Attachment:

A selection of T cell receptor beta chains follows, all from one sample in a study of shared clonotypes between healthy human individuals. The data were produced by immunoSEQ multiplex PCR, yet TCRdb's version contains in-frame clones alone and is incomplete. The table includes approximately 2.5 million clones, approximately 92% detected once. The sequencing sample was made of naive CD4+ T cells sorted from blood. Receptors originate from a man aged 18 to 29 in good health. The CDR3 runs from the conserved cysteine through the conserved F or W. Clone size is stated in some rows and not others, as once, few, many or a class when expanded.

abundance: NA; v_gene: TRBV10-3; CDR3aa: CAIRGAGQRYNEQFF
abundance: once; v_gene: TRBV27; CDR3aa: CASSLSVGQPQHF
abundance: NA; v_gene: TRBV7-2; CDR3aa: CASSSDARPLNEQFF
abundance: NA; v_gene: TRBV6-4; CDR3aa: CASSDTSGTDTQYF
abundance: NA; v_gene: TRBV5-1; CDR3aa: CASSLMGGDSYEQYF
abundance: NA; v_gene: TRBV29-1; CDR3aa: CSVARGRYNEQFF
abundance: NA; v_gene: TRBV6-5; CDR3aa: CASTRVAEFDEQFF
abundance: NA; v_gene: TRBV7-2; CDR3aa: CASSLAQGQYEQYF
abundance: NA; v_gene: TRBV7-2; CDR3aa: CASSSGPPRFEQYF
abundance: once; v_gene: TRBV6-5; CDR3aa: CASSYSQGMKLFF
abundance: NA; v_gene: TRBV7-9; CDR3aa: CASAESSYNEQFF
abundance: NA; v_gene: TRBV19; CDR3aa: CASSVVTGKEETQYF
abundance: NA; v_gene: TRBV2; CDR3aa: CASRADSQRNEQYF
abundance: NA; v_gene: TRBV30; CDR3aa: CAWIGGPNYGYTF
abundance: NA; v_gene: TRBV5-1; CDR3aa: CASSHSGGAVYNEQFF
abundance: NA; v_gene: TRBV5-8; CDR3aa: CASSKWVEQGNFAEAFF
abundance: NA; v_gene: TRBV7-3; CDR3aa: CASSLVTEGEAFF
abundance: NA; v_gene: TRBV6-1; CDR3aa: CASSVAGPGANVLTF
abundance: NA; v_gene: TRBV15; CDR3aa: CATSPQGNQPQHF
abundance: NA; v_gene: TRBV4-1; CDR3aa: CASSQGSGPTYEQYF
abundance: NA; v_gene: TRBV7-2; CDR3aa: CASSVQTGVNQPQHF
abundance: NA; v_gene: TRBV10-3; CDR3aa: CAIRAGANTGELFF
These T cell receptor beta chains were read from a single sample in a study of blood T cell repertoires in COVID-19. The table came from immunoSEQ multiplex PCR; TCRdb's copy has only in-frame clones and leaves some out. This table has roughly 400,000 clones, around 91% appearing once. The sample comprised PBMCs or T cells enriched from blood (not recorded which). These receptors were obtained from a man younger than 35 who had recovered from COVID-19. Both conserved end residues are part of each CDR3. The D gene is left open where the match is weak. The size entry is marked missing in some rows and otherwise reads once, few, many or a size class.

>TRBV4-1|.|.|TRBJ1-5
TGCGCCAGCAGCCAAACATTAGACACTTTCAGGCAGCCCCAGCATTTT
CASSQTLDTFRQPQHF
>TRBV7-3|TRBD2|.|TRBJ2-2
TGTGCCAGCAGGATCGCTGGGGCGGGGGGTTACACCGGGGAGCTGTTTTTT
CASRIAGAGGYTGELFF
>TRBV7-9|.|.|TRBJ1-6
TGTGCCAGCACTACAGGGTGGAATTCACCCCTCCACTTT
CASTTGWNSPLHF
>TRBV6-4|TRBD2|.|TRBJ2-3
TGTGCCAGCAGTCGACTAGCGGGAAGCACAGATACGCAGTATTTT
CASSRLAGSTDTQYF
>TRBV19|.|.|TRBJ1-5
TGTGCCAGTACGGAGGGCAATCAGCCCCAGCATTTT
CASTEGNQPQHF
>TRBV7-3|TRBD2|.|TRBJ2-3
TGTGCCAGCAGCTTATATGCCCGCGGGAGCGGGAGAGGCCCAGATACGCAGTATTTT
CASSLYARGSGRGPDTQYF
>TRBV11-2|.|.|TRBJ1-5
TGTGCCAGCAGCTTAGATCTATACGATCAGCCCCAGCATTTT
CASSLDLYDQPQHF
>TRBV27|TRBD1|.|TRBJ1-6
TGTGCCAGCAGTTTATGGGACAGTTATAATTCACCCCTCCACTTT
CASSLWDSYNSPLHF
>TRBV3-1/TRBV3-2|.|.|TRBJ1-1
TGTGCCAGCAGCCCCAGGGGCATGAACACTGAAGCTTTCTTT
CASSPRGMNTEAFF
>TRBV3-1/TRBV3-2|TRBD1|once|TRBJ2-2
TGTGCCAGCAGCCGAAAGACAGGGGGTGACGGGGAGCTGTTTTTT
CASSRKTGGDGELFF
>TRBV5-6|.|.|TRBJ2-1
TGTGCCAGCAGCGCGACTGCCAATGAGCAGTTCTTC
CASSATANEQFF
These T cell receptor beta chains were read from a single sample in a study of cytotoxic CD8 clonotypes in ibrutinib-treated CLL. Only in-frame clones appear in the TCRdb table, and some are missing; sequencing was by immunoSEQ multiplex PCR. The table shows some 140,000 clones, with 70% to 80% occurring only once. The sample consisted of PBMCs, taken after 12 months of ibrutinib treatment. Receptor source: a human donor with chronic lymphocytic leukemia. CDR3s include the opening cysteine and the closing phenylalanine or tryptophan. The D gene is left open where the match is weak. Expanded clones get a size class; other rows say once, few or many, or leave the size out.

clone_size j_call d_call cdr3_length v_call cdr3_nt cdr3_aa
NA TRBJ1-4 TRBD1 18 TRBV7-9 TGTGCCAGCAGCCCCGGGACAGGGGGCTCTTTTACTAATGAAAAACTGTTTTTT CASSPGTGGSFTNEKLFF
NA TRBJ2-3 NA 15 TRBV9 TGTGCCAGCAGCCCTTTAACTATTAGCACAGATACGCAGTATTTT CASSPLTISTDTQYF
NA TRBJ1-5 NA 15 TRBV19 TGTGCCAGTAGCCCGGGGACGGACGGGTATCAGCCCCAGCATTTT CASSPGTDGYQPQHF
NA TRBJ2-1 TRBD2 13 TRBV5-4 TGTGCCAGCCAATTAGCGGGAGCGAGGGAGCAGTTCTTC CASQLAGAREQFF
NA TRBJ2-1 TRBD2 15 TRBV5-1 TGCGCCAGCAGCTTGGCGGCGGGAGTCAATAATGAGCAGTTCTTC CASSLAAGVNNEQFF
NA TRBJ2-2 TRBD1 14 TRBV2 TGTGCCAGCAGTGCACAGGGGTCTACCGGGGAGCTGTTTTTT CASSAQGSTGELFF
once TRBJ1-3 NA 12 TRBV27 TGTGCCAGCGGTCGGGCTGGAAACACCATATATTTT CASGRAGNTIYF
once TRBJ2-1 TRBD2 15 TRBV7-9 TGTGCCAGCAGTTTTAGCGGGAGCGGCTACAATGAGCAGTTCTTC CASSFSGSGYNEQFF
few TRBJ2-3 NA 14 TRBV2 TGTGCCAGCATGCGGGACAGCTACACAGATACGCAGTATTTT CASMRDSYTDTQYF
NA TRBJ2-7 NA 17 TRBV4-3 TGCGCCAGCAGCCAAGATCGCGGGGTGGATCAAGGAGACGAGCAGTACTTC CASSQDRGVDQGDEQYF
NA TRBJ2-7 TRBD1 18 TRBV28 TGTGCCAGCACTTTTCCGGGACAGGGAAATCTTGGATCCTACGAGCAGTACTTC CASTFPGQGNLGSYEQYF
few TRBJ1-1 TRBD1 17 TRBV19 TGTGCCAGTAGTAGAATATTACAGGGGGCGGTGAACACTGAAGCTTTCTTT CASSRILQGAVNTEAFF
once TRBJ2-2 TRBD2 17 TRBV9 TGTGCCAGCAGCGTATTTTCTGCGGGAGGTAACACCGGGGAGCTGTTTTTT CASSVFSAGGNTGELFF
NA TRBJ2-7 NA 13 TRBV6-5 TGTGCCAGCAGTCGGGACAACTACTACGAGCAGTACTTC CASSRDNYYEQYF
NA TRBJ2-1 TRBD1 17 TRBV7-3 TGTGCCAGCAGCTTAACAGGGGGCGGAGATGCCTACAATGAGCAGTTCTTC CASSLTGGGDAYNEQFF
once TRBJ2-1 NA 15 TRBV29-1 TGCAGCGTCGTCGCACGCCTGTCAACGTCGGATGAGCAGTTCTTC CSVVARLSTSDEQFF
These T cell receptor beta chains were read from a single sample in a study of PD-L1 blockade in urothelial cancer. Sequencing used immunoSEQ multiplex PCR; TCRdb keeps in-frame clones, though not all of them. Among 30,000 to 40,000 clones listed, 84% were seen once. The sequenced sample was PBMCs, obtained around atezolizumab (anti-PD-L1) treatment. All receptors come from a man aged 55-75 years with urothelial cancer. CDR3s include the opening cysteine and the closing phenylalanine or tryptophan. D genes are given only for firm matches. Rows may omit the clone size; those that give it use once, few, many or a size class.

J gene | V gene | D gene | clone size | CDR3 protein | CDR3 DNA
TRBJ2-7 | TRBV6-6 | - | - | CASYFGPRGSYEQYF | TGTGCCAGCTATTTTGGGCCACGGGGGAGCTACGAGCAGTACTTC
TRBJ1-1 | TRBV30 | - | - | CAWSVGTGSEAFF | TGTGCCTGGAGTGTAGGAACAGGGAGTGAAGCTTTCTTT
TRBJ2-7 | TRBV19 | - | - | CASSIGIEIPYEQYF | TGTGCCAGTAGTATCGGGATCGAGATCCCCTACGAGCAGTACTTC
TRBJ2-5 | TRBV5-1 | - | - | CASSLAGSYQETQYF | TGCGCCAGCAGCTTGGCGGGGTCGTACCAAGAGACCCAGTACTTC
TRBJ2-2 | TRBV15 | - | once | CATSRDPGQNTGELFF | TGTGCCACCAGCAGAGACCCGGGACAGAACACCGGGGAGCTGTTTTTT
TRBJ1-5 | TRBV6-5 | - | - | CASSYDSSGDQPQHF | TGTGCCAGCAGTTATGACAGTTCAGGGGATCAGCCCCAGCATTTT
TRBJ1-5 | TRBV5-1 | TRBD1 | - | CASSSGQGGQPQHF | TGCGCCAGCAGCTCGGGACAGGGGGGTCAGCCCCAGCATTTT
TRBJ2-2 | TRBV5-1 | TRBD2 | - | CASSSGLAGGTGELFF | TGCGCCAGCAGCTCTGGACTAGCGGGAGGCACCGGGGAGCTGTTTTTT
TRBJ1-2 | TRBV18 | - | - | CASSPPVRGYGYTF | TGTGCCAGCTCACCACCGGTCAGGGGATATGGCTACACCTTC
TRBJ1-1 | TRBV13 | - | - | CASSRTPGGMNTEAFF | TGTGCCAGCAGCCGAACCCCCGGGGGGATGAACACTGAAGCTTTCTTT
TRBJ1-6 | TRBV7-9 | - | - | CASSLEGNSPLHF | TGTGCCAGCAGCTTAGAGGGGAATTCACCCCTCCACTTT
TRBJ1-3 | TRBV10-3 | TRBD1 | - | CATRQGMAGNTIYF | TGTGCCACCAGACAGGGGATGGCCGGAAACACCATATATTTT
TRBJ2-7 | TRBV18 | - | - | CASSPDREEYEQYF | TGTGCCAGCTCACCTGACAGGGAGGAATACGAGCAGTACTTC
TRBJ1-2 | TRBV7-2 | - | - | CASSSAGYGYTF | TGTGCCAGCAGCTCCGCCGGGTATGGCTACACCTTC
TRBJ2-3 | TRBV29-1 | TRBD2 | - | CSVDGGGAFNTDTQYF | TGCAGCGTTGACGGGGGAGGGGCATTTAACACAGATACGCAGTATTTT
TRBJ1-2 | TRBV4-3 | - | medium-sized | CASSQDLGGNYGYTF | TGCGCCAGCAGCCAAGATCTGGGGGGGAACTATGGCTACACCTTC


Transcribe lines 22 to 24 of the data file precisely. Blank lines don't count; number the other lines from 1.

abundance: NA; v_gene: TRBV7-2; CDR3aa: CASSVQTGVNQPQHF
abundance: NA; v_gene: TRBV10-3; CDR3aa: CAIRAGANTGELFF
These T cell receptor beta chains were read from a single sample in a study of blood T cell repertoires in COVID-19. The table came from immunoSEQ multiplex PCR; TCRdb's copy has only in-frame clones and leaves some out. This table has roughly 400,000 clones, around 91% appearing once. The sample comprised PBMCs or T cells enriched from blood (not recorded which). These receptors were obtained from a man younger than 35 who had recovered from COVID-19. Both conserved end residues are part of each CDR3. The D gene is left open where the match is weak. The size entry is marked missing in some rows and otherwise reads once, few, many or a size class.